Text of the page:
Pig-footed bandicoots once occurred across much of the sandy deserts and grasslands of Australia. These little bandicoots were incredibly unusual, as they walked on two toes on their front legs and just one toe on their hind legs.
In 2019, a team of researchers led by the Western Australian Museum and the Natural History Museum in London, discovered a new species of Pig-footed bandicoot here within the collections of Museums Victoria. Dr Kenny Travouillon, Curator of Mammalogy at the WA Museum, said the discovery of Chaeropus yirratji is a breakthrough for science as little was known about the mammal previously.
"Pig-footed Bandicoots were extinct by the 1950s, therefore there was very little chance for scientists to study the species. More so, there are only 29 specimens of Pig-footed Bandicoots in existence. In comparison, there are more than 800 specimens of the extinct Thylacine, or Tasmanian Tiger, in museum collections," Dr Travouillon said.
The new species was discovered during research into the 29 specimens of Pig-footed Bandicoot held in museums across the world, with 16 of those in the Mammal collection of Museums Victoria. Scientists had thought all the specimens were of the same species, Chaeropus ecaudatus. By using a combination of traditional morphology, morphometrics, palaeontology and molecular phylogenetics, they discovered there were in fact two different species. DNA from specimens collected in 1846 confirmed the existence of two species not only morphologically, but genetically.
"Although very similar, the two species have some distinct differences," Dr Travouillon said. "Chaeropus yirratji has fewer holes in its palate compared to Chaeropus ecaudatus and it has different shaped teeth, suggesting different diets. Chaeropus yirratji also has much longer feet, meaning it would have been able to take longer strides and therefore move faster."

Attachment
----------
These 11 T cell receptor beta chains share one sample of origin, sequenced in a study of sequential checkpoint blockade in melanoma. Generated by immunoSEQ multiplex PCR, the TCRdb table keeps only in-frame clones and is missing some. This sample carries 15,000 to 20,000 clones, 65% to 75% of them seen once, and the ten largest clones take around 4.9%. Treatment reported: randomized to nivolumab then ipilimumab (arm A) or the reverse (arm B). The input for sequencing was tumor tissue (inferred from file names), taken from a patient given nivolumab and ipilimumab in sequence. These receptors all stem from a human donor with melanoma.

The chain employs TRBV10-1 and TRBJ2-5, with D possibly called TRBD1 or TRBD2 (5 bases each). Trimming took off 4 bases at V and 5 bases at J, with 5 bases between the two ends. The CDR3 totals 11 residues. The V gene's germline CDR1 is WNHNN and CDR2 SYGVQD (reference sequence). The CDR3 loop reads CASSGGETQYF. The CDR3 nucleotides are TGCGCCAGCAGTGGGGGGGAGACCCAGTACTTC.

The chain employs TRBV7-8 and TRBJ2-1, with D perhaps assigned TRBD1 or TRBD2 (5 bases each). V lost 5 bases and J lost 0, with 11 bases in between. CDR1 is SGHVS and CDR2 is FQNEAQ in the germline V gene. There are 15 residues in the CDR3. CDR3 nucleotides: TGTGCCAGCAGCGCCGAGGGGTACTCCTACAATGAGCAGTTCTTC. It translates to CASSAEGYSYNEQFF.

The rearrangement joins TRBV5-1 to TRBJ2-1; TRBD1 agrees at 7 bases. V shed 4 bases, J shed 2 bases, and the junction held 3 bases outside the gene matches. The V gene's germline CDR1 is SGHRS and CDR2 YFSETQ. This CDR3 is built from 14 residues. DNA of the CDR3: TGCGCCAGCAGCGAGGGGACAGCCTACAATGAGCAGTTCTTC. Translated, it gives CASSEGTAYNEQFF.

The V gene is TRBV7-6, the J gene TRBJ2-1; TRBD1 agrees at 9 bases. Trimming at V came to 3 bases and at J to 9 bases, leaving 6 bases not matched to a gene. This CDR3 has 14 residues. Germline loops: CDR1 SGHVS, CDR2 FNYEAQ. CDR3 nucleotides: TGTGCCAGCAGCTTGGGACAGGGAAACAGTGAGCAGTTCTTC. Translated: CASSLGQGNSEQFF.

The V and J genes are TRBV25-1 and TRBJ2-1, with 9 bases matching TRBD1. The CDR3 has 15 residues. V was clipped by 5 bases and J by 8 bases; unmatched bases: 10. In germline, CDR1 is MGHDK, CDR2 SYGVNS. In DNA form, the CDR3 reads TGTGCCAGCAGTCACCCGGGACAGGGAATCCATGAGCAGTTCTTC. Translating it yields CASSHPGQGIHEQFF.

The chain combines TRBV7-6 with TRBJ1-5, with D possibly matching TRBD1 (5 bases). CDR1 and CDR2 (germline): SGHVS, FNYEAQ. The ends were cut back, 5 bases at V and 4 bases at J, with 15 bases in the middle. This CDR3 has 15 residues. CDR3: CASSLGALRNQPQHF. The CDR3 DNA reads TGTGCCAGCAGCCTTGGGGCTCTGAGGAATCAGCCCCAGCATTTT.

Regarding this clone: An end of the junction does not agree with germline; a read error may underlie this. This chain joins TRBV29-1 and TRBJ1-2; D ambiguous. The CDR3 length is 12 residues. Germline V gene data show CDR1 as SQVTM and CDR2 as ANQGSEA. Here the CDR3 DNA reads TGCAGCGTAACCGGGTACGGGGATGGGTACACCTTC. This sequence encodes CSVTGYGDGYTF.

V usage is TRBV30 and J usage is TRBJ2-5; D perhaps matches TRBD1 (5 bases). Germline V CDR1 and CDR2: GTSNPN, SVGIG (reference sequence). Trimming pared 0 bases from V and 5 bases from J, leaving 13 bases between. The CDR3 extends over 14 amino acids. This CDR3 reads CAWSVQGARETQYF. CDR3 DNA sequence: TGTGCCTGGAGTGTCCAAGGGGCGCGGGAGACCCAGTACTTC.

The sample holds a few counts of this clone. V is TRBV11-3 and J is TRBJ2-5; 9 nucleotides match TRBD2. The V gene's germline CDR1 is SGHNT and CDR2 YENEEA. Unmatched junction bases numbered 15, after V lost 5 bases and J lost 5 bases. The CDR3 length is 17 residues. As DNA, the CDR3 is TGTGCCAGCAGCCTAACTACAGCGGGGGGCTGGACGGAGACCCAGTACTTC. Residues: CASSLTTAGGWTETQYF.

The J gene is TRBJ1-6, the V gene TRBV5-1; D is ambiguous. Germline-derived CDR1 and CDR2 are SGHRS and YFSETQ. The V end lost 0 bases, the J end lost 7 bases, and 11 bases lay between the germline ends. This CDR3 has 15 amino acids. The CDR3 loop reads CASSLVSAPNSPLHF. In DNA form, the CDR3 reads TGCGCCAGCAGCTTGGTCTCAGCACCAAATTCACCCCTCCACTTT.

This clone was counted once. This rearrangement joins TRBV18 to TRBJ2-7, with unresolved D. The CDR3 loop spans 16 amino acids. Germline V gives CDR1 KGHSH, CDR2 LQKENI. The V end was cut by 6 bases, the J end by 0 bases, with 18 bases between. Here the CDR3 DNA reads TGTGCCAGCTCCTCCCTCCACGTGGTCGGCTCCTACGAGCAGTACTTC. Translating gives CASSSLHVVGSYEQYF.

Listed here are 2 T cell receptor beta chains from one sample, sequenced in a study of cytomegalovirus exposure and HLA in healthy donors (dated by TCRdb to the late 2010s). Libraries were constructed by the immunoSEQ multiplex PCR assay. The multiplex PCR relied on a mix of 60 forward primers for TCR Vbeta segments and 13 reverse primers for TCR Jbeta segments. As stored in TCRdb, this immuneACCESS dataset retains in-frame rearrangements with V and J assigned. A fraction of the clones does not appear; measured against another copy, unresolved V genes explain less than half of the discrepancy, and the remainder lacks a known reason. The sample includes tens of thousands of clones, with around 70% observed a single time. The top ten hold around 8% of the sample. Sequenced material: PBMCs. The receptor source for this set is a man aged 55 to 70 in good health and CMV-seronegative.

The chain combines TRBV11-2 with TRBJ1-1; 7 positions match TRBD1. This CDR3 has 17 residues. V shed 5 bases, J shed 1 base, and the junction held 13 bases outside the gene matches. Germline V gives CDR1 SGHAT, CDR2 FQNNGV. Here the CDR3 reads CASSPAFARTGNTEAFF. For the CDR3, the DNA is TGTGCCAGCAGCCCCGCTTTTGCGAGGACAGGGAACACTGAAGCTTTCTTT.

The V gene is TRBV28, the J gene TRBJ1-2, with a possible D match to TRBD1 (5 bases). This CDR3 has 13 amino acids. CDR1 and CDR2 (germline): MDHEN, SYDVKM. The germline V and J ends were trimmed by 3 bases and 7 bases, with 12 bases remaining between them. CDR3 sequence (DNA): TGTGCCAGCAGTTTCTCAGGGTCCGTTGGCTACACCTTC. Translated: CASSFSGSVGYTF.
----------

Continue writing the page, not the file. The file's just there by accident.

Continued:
Aboriginal oral accounts recorded in the 1980s, as well as some fossil data were important in tracing the two species' distributions and understanding their ecology. Yirratji was the Warlpiri name used in these accounts, and was used by the scientists to name the new species. Chaeropus yirratji was thought to have lived in sandy environments in central Australia and Chaeropus ecaudatus lived in the southern peripheral areas of the arid zone of Australia. Both species were thought to inhabit areas of Western Australia.
Aboriginal people from the western deserts reported that the Yirratji inhabited sandplains and dunes with spinifex and tussock grass, sometimes with a mulga overstorey and lived in a grass-lined nest in a scrape during the day time. They said that Yirratji ran or scampered and did not hop. It ran too fast for people to catch, and when chased by dogs it would often run into a hollow log.
Unfortunately, scientific knowledge of this new species arrives too late to save it from extinction. However, this research highlights the importance of museum collections in understanding present and past biodiversity in Australia.
Dr Travouillon agrees that without museums and collections, discovering new species of animals, especially extinct animals, wouldn't be possible.
"The Pig-footed Bandicoot is one of more than 30 mammal species that have gone extinct in Australia since European colonisation. By conducting this research and identifying new species we're able to better understand the impact of our actions so we can prevent the extinction of more amazing animals in the future."